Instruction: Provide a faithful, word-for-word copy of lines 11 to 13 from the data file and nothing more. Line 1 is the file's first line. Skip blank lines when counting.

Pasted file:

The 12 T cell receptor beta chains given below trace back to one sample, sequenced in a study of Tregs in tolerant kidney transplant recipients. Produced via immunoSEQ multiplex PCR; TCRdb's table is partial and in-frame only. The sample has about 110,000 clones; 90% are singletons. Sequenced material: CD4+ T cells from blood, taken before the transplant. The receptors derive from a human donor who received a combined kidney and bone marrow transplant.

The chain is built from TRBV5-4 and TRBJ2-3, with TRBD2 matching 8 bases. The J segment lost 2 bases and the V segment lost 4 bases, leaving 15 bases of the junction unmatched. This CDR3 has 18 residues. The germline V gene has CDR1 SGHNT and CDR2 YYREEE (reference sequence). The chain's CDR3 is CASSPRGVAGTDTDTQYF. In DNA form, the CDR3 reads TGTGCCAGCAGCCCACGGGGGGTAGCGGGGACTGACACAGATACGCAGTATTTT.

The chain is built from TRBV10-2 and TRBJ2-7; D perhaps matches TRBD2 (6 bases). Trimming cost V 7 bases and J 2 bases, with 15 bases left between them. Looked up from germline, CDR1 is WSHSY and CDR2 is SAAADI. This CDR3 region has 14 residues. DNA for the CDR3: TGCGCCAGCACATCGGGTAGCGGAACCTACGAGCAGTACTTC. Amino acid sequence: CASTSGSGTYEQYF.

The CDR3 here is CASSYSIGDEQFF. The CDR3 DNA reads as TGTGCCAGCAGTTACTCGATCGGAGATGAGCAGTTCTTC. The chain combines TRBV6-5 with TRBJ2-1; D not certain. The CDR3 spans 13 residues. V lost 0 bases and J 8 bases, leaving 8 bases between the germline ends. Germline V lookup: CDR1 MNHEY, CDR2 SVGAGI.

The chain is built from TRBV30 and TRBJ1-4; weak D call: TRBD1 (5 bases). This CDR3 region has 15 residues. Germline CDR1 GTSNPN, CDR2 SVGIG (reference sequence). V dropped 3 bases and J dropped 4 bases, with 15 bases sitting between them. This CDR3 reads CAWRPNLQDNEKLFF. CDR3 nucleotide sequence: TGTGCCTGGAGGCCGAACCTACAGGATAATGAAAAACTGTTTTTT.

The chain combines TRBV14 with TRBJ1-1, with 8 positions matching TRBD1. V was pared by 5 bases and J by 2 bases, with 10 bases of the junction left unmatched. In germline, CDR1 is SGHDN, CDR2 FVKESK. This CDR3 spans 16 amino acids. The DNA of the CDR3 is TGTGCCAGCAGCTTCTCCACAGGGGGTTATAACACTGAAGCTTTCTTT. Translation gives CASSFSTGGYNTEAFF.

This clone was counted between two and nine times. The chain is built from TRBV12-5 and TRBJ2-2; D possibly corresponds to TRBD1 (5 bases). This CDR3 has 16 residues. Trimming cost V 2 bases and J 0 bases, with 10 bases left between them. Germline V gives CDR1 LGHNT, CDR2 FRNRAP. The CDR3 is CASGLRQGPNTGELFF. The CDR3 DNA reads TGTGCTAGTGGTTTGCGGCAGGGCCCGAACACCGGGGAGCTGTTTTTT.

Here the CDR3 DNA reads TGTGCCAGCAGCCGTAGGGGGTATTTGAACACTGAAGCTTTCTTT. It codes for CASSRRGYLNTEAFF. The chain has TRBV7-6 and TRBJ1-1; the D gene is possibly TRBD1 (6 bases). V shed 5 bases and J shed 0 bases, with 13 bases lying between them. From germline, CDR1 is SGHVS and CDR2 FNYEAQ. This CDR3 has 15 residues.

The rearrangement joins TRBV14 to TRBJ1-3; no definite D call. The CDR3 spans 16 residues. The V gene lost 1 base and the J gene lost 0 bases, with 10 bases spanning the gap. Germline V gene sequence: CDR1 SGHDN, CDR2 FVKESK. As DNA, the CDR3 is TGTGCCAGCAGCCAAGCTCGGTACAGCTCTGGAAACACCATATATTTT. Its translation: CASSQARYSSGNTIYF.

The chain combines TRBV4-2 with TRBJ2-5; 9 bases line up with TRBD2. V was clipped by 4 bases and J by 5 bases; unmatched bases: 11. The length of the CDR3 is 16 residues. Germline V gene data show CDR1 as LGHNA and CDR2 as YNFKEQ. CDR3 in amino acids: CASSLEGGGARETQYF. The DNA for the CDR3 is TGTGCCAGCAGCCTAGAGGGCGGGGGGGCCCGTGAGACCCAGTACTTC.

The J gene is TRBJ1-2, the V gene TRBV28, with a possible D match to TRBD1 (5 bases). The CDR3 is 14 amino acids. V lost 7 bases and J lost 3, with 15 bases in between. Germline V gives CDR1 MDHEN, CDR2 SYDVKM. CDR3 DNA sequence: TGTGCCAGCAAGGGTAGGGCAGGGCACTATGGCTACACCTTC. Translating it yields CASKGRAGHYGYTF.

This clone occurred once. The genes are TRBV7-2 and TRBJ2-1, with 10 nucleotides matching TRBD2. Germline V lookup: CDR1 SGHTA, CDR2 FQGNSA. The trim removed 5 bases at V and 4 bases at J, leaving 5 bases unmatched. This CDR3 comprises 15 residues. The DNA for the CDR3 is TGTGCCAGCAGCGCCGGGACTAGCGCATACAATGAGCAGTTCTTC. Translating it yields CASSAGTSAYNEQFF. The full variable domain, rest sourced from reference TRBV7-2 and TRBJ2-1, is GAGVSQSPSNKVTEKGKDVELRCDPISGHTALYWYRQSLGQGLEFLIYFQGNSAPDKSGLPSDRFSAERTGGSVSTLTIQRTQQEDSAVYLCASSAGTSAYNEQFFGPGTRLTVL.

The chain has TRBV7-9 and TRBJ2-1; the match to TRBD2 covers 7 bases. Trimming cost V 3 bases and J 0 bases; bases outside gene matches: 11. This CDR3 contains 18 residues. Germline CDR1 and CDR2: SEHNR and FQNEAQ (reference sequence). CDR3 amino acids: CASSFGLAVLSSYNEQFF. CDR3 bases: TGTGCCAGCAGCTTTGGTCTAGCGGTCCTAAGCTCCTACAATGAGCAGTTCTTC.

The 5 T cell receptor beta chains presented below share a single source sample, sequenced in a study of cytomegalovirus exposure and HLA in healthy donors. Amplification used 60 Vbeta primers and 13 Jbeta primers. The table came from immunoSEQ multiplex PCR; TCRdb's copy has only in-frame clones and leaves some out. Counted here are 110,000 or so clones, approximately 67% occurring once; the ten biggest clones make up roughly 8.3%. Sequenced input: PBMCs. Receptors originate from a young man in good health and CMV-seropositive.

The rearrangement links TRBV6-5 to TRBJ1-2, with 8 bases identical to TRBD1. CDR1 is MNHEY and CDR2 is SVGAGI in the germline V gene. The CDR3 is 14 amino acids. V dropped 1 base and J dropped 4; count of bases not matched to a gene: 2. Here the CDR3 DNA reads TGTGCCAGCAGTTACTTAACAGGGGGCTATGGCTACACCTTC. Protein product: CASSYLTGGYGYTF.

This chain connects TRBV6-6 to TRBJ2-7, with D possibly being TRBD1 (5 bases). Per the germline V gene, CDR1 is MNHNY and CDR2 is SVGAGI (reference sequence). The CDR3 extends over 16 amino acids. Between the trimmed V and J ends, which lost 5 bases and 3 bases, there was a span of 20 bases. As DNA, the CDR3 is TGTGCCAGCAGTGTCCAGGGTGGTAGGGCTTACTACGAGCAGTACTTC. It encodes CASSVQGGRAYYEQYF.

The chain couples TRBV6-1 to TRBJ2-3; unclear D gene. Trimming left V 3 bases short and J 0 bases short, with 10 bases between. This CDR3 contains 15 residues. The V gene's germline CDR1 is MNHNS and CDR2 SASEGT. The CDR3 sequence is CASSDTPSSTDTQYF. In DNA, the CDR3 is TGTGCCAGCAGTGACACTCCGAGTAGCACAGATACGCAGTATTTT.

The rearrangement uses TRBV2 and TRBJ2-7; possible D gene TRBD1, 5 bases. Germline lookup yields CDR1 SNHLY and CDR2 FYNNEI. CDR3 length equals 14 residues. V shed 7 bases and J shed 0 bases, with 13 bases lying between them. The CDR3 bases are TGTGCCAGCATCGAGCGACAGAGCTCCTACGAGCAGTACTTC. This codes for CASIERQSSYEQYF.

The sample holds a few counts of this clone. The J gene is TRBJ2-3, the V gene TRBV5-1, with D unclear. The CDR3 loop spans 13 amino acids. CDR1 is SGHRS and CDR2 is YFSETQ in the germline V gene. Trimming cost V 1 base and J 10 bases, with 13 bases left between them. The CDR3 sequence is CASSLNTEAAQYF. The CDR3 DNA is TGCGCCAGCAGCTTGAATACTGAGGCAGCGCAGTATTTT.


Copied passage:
The J gene is TRBJ1-2, the V gene TRBV28, with a possible D match to TRBD1 (5 bases). The CDR3 is 14 amino acids. V lost 7 bases and J lost 3, with 15 bases in between. Germline V gives CDR1 MDHEN, CDR2 SYDVKM. CDR3 DNA sequence: TGTGCCAGCAAGGGTAGGGCAGGGCACTATGGCTACACCTTC. Translating it yields CASKGRAGHYGYTF.

This clone occurred once. The genes are TRBV7-2 and TRBJ2-1, with 10 nucleotides matching TRBD2. Germline V lookup: CDR1 SGHTA, CDR2 FQGNSA. The trim removed 5 bases at V and 4 bases at J, leaving 5 bases unmatched. This CDR3 comprises 15 residues. The DNA for the CDR3 is TGTGCCAGCAGCGCCGGGACTAGCGCATACAATGAGCAGTTCTTC. Translating it yields CASSAGTSAYNEQFF. The full variable domain, rest sourced from reference TRBV7-2 and TRBJ2-1, is GAGVSQSPSNKVTEKGKDVELRCDPISGHTALYWYRQSLGQGLEFLIYFQGNSAPDKSGLPSDRFSAERTGGSVSTLTIQRTQQEDSAVYLCASSAGTSAYNEQFFGPGTRLTVL.

The chain has TRBV7-9 and TRBJ2-1; the match to TRBD2 covers 7 bases. Trimming cost V 3 bases and J 0 bases; bases outside gene matches: 11. This CDR3 contains 18 residues. Germline CDR1 and CDR2: SEHNR and FQNEAQ (reference sequence). CDR3 amino acids: CASSFGLAVLSSYNEQFF. CDR3 bases: TGTGCCAGCAGCTTTGGTCTAGCGGTCCTAAGCTCCTACAATGAGCAGTTCTTC.